Increases Yield | BSN Increases Yield Regardless of Fertiliser Rate

BSN Increases Yield Regardless of Fertiliser Rate

It is very common in untreated seed for nutrient levels to be at suboptimal levels, these levels are also negatively affected by annual climatic conditions including drought and flood, meaning that the seeds nutrient levels can change and be negatively impacted from one year to the next. It has been scientifically demonstrated by RLF and independent research scientists that BSN improves seed (internal) concentrations. Phosphorus and trace elements will directly influence yield potential regardless of fertiliser rate applied to the soil.

Proof that higher Phosphorus in the seed gives higher Yield regardless of fertiliser rates

Available Phosphorus

Work by Bolland and co-workers (2006), as shown in the graph to the right, shows higher yield of medic seed with high seed phosphorus regardless of the rate of super phosphate applied with seed at sowing.

Seed yield in medic having low (0.40%) and high (0.64%) phosphorus in the seed. Yield increase due to seed phosphorus was 27% and 23% higher at 110kg and 910kg Super phosphate respectively. (Adapted from Bolland etal 2006)

What does this show

This shows how important the phosphorus levels in the seed are to future yield.

It doesn’t matter how much fertiliser you use – if the phosphorus levels in the seed are higher, the yields are greater. This shows that by using BSN you can ensure that phosphorus levels in the seed are higher, and therefore the potential for yields will be greater, regardless of the rate of fertiliser used.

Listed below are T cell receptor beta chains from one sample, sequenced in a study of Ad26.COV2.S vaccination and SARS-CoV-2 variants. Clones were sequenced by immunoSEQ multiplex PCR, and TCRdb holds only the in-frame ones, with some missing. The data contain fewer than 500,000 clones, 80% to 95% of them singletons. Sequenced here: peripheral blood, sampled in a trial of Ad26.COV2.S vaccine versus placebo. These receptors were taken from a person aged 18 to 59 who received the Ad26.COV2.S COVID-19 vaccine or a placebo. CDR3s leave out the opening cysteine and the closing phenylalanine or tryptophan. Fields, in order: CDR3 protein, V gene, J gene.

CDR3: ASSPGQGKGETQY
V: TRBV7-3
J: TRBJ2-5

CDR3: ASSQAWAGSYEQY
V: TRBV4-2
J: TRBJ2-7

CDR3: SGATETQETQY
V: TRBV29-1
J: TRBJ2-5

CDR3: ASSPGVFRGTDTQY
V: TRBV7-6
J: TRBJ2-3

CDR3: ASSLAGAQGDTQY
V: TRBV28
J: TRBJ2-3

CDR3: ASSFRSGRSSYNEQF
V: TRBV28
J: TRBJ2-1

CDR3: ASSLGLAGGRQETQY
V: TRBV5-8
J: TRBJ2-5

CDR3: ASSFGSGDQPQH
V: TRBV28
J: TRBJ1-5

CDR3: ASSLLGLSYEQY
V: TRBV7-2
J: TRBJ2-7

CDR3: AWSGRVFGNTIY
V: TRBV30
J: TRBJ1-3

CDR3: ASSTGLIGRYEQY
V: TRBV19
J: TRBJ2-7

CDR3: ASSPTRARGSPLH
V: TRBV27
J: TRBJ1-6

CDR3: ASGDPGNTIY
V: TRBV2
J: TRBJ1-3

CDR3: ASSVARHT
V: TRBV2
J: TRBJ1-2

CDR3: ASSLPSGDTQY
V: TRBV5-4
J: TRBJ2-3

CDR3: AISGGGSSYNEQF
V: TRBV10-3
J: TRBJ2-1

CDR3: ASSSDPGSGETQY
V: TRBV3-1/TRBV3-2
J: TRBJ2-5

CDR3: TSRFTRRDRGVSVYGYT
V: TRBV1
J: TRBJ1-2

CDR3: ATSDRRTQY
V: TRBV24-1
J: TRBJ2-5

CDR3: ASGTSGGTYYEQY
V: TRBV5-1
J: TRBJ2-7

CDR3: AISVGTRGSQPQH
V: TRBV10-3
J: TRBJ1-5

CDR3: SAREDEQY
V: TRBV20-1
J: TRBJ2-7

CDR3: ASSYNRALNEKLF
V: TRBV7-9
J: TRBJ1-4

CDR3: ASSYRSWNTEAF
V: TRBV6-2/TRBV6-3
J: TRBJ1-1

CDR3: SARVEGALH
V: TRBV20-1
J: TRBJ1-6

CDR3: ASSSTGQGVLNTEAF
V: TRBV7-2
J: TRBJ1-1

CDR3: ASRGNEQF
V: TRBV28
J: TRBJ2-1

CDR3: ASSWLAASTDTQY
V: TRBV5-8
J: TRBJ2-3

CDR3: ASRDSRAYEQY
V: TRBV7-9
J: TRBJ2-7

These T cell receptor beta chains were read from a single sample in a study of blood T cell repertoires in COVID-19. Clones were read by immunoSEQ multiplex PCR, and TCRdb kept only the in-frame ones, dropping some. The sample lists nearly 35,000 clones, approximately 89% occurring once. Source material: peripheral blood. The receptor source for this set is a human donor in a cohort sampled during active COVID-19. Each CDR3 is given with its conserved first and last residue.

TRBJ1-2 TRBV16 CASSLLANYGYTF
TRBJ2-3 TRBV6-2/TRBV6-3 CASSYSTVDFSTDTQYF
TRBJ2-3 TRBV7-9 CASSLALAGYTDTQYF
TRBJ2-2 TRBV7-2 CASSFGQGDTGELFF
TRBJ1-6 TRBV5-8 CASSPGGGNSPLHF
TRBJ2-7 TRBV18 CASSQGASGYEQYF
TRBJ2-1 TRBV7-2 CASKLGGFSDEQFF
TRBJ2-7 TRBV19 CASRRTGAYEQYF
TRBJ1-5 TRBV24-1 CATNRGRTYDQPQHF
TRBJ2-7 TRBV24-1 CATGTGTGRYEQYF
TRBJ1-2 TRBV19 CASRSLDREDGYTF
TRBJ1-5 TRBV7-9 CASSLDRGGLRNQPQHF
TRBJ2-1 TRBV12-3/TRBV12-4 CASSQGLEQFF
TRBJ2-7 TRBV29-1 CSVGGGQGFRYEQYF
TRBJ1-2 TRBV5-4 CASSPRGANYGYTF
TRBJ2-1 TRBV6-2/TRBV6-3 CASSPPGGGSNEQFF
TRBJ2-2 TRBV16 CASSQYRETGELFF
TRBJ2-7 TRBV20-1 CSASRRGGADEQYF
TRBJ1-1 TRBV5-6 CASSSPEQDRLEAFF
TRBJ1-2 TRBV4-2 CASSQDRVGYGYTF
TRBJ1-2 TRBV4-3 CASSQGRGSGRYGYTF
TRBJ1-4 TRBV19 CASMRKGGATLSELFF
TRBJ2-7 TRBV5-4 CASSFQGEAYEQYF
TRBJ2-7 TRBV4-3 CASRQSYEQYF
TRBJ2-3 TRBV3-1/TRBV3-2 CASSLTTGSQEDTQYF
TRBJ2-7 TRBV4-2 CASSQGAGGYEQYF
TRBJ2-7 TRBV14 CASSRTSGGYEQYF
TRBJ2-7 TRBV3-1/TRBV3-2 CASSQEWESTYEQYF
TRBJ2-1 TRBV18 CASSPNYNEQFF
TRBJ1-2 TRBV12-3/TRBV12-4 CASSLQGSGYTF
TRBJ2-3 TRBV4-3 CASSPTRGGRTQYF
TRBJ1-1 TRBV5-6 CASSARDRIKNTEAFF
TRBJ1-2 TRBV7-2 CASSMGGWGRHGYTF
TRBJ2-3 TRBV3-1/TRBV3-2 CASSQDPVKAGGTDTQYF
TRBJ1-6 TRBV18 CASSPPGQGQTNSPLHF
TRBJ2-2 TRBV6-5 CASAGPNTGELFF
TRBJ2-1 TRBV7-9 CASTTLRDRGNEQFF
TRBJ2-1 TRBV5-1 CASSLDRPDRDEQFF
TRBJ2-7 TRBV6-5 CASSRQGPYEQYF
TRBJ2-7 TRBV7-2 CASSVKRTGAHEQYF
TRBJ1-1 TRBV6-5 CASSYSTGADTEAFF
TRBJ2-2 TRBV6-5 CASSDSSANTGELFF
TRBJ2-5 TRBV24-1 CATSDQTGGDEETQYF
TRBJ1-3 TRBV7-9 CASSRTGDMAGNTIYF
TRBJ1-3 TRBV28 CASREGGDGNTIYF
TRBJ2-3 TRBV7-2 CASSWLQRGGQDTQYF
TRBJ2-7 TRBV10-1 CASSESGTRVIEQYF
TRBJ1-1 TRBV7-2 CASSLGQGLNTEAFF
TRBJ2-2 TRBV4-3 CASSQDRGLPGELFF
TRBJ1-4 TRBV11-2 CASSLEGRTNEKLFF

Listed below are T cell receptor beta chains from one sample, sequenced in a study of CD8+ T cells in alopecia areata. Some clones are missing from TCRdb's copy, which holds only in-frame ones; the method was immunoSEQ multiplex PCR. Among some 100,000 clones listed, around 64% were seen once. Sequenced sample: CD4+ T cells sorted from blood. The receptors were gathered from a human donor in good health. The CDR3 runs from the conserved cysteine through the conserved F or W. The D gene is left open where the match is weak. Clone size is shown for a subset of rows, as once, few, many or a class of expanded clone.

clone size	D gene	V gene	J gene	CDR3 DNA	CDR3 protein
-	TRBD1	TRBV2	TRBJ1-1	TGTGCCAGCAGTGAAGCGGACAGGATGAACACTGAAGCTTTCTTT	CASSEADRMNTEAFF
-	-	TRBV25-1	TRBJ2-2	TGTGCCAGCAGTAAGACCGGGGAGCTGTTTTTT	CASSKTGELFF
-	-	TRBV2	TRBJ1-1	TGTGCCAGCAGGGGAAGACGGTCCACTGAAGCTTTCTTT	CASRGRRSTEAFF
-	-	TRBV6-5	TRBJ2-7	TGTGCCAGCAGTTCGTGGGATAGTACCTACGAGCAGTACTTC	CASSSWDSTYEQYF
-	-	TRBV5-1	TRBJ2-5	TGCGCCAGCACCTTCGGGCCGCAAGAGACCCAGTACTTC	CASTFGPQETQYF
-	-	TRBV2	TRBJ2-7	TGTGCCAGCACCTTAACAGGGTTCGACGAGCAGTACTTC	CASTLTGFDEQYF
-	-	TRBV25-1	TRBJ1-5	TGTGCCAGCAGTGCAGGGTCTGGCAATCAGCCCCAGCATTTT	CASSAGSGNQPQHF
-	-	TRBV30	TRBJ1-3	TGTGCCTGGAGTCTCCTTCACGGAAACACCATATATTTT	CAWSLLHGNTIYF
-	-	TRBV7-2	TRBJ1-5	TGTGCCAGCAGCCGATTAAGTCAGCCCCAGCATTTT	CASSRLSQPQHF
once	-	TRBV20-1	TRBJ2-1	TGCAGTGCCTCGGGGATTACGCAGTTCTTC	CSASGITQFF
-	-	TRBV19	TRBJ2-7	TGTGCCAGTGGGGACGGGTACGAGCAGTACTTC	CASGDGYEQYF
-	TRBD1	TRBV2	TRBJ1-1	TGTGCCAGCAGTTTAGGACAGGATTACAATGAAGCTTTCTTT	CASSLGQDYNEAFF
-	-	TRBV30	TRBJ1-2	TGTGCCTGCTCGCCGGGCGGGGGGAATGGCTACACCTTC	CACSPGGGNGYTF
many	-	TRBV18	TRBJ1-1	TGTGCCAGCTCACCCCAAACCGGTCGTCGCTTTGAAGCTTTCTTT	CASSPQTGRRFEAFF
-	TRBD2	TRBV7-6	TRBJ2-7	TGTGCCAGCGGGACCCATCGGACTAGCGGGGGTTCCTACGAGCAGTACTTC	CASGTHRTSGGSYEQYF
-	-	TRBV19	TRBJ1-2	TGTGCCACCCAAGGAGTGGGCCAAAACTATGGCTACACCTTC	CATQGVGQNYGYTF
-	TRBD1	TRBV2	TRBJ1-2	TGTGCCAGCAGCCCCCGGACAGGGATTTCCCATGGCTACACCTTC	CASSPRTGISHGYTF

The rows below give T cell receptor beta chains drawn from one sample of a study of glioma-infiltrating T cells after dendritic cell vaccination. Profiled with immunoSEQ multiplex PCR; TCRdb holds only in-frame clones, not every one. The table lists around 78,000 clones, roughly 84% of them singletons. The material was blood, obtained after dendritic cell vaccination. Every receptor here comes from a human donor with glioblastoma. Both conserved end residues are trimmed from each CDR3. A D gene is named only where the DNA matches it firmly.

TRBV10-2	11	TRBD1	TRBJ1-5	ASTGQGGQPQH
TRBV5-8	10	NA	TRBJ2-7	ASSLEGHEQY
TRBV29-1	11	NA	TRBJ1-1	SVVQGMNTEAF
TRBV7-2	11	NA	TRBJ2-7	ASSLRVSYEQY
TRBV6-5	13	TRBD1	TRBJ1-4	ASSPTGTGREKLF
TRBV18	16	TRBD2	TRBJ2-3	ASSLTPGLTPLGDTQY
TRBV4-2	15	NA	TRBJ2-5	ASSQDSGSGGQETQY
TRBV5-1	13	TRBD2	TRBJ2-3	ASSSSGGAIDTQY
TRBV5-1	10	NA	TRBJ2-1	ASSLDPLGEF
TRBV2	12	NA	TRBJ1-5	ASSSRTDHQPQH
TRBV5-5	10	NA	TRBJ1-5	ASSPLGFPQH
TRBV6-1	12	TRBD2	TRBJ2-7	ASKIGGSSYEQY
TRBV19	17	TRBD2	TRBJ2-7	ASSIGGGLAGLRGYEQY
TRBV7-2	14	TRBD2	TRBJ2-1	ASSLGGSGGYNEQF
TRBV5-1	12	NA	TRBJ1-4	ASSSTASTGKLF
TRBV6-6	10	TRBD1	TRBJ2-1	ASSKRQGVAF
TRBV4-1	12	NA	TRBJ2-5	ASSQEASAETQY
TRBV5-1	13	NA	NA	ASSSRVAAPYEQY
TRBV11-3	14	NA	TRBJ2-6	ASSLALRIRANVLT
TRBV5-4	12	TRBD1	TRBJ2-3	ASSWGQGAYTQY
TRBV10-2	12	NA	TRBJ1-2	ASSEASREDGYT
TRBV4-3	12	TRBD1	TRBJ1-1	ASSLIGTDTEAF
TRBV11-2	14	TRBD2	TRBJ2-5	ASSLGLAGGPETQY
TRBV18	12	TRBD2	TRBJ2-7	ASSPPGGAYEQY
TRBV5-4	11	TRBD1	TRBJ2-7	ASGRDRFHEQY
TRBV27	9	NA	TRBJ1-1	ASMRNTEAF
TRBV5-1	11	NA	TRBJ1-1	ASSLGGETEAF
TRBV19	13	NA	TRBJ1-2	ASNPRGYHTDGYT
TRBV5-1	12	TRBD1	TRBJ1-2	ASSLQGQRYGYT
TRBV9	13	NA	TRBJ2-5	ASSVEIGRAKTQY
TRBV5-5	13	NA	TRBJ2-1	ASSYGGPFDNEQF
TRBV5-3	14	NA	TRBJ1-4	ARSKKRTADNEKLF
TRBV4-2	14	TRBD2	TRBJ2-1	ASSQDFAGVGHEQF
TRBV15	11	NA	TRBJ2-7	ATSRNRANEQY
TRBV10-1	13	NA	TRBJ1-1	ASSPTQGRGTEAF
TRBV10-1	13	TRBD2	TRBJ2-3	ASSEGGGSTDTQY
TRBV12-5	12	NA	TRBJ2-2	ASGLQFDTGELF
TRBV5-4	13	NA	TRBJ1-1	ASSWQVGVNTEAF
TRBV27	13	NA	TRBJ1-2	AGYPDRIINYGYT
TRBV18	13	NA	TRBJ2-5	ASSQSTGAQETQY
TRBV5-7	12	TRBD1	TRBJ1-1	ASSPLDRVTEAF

Seed Manganese Response

This graph demonstrates that root growth is better with high manganese in seed regardless of soil manganese supplied. Similar responses to higher levels of Seed Zinc where Zinc is deficient in the soil.

What does this show

This shows that the nutrient in the seed – in this case Manganese – has a better effect and result regardless of the availability of the element levels in the soil.

It confirms how important nutrient levels are in the seed compared to the nutrient level in the soil.

Low-soil Mn High-soil Mn Source:
Moussavi-Nik, M, Rengel, Z, Hollamby, GJ and Ascher, JS, 1997, in T Ando et al (editors) Plant nutrition for sustainable food production and environment; pp 267-268 Kluwer Academic Publishers.

Seed Zinc Response

Trial showing visual responses to increases in concentrations of Seed Zinc in Central Anatolia

What does this show

Seed Zinc response shows us that the higher the seed nutrient level, the more response there is, regardless of levels in the soil.

This reinforces the importance of ensuring the seed has the optimum nutrient balance because the soil levels will have little direct result during germination and early growth.